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September 03, 2010

Ruth Ginsburg, still showing how it's done

A great story about Justice Ginsburg that I had never heard, framed in a lovely tribute by Dahlia Lithwick at Slate:

Anyone who didn't already believe Justice Ruth Bader Ginsburg to be fashioned of pure steel was reminded of the fact Friday night as she delivered a speech to a group of lawyers and judges that was meant to have been delivered by her husband. Martin Ginsburg had been invited to deliver his remarks at the 10th U.S. Circuit Court of Appeals' conference in Colorado Springs, Colo., but he died in late June of metastatic cancer. As Ginsburg explained Friday evening, "He had his speech all written out." And so she read it—with a handful of interpolations—in its entirety to several hundred rapt listeners.

The speech, "How the Tenth Circuit Got My Wife Her Good Job," described the only case the Ginsburgs ever worked on together—a 1972 tax case called Moritz v. Commissioner, challenging the denial of a dependent-care deduction allowed to women, widowers, or divorced men but denied to a single man who was caring for his ailing mother. According to Martin Ginsburg, as read by his widow, in the 1960s, while he worked as a New York tax lawyer, she toiled as a law professor at Rutgers. And when he entered her adjoining study in their apartment one night—"her room was bigger"—with a report on the Moritz case and the excited suggestion that she might represent the pro se litigant on appeal, his bride apparently retorted, "I don't read tax cases." She read it, and they took the case.

The Ginsburgs not only prevailed at the 10th Circuit but also obtained—as Justice Ginsburg has detailed elsewhere—the solicitor general's Exhibit E, a "printout from the Department of Defense computer" that listed, title by title, every provision of the U.S. Code "containing differentiations based upon sex-related criteria." According to the brief filed by the solicitor general urging the U.S. Supreme Court to hear Moritz, the 10th Circuit decision "casts a cloud of unconstitutionality upon the many federal statutes listed in Appendix E." And as Martin Ginsburg noted in his speech, that computer printout proved "a gift beyond price" in his wife's future litigation career.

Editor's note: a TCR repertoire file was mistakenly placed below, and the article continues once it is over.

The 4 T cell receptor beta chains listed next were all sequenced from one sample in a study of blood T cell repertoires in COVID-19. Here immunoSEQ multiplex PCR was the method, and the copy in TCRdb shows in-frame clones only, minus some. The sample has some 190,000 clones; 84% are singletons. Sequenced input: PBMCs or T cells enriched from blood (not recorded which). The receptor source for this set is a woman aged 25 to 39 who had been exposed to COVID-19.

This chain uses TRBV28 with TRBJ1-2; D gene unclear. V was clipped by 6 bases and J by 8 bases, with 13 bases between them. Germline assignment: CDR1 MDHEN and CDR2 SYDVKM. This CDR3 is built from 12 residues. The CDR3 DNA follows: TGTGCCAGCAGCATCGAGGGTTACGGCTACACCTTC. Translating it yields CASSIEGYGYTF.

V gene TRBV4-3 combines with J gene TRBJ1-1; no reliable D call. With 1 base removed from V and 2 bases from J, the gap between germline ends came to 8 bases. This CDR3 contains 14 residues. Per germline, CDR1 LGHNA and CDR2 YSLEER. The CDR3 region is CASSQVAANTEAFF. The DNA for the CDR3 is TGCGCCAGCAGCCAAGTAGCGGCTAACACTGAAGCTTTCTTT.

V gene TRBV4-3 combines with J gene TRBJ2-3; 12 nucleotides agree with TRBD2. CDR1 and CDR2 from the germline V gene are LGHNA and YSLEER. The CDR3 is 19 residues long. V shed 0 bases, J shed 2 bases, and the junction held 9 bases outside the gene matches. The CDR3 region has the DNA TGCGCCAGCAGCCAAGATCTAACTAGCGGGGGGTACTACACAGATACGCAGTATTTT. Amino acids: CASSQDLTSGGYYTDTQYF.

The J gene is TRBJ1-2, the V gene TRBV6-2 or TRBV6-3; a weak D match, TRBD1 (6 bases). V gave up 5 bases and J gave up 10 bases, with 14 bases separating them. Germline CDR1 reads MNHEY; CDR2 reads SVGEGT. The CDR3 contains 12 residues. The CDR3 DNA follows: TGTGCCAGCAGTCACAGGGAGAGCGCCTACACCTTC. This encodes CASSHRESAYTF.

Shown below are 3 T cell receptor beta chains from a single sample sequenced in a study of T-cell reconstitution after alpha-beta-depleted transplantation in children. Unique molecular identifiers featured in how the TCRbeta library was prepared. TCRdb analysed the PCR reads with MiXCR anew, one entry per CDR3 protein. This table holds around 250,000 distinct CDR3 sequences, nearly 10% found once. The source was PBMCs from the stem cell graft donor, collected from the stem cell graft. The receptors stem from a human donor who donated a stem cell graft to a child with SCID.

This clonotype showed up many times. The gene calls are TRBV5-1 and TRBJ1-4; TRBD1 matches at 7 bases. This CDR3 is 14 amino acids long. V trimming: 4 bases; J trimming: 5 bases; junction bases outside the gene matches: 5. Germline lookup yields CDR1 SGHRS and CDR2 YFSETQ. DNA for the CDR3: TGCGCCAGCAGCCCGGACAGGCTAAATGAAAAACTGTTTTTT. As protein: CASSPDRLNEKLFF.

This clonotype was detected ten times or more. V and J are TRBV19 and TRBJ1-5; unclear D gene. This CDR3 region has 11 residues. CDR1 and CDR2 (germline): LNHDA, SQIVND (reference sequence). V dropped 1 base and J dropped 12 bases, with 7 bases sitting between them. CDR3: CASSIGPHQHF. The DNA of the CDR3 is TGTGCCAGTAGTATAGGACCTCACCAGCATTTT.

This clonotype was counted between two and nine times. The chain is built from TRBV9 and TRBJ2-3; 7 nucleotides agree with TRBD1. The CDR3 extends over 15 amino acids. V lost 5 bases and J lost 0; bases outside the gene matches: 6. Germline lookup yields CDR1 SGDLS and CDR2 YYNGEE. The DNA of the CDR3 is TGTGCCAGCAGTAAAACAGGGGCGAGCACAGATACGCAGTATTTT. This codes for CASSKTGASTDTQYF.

The Moritz case launched Ginsburg into her association with the ACLU Women's Rights Project, and Exhibit E offered a roadmap for litigation. She scored five victories in six Supreme Court appeals, using the 14th Amendment to slowly and systematically eradicate gender discrimination in one law after another, pushing the courts to scrutinize laws that classify on the basis of gender with a standard higher than the deferential "rational basis" standard...

[Sarah] Palin and the Mama Grizzlies .. owe a debt of thanks directly to Ruth Bader Ginsburg, who almost single-handedly convinced the courts and legislatures to do away with gender classifications ...

It was in Craig v. Boren [a case that involved different legal drinking ages for males and females] that Ginsburg secured the court's agreement that—in her words—the "familiar stereotype: the active boy, aggressive and assertive; the passive girl, docile and submissive" was "not fit to be written into law." The seed for Sarah Palin was sown... You can draw a straight line between Ginsburg's fight against ... seemingly harmless gender classifications that were rooted in seemingly harmless gender stereotypes and the Mama Grizzlies who roam our political landscape today...

After she finished reading her husband's charmingly funny speech, and while folks in the audience were still wiping away tears, Ginsburg sat down for a "fireside chat" with the chief justice of Canada, Beverley McLachlin, NPR's Nina Totenberg, and Robert Henry, the president of Oklahoma City University. (The woman sitting next to me whispered that the setup looked an awful lot like The View.) In response to a question about work-life balance, Ginsburg explained that in the early '70s, her son, "what I called a lively child but school psychologists called hyperactive," was forever in trouble and that she was constantly called in to his school, even though she and her husband both had full-time jobs.

"One day, I was particularly weary,"* she explained, and so when the school called, she said, "This child has two parents. I suggest you alternate calls, and it's his father's turn." She said calls from the school came much less frequently after that, because the school was "much less inclined to take a man away from his job." Ruth Bader Ginsburg doesn't growl and doesn't issue threats, and she rarely eats small forest dwellers. But she is still the mother of all grizzlies to me.

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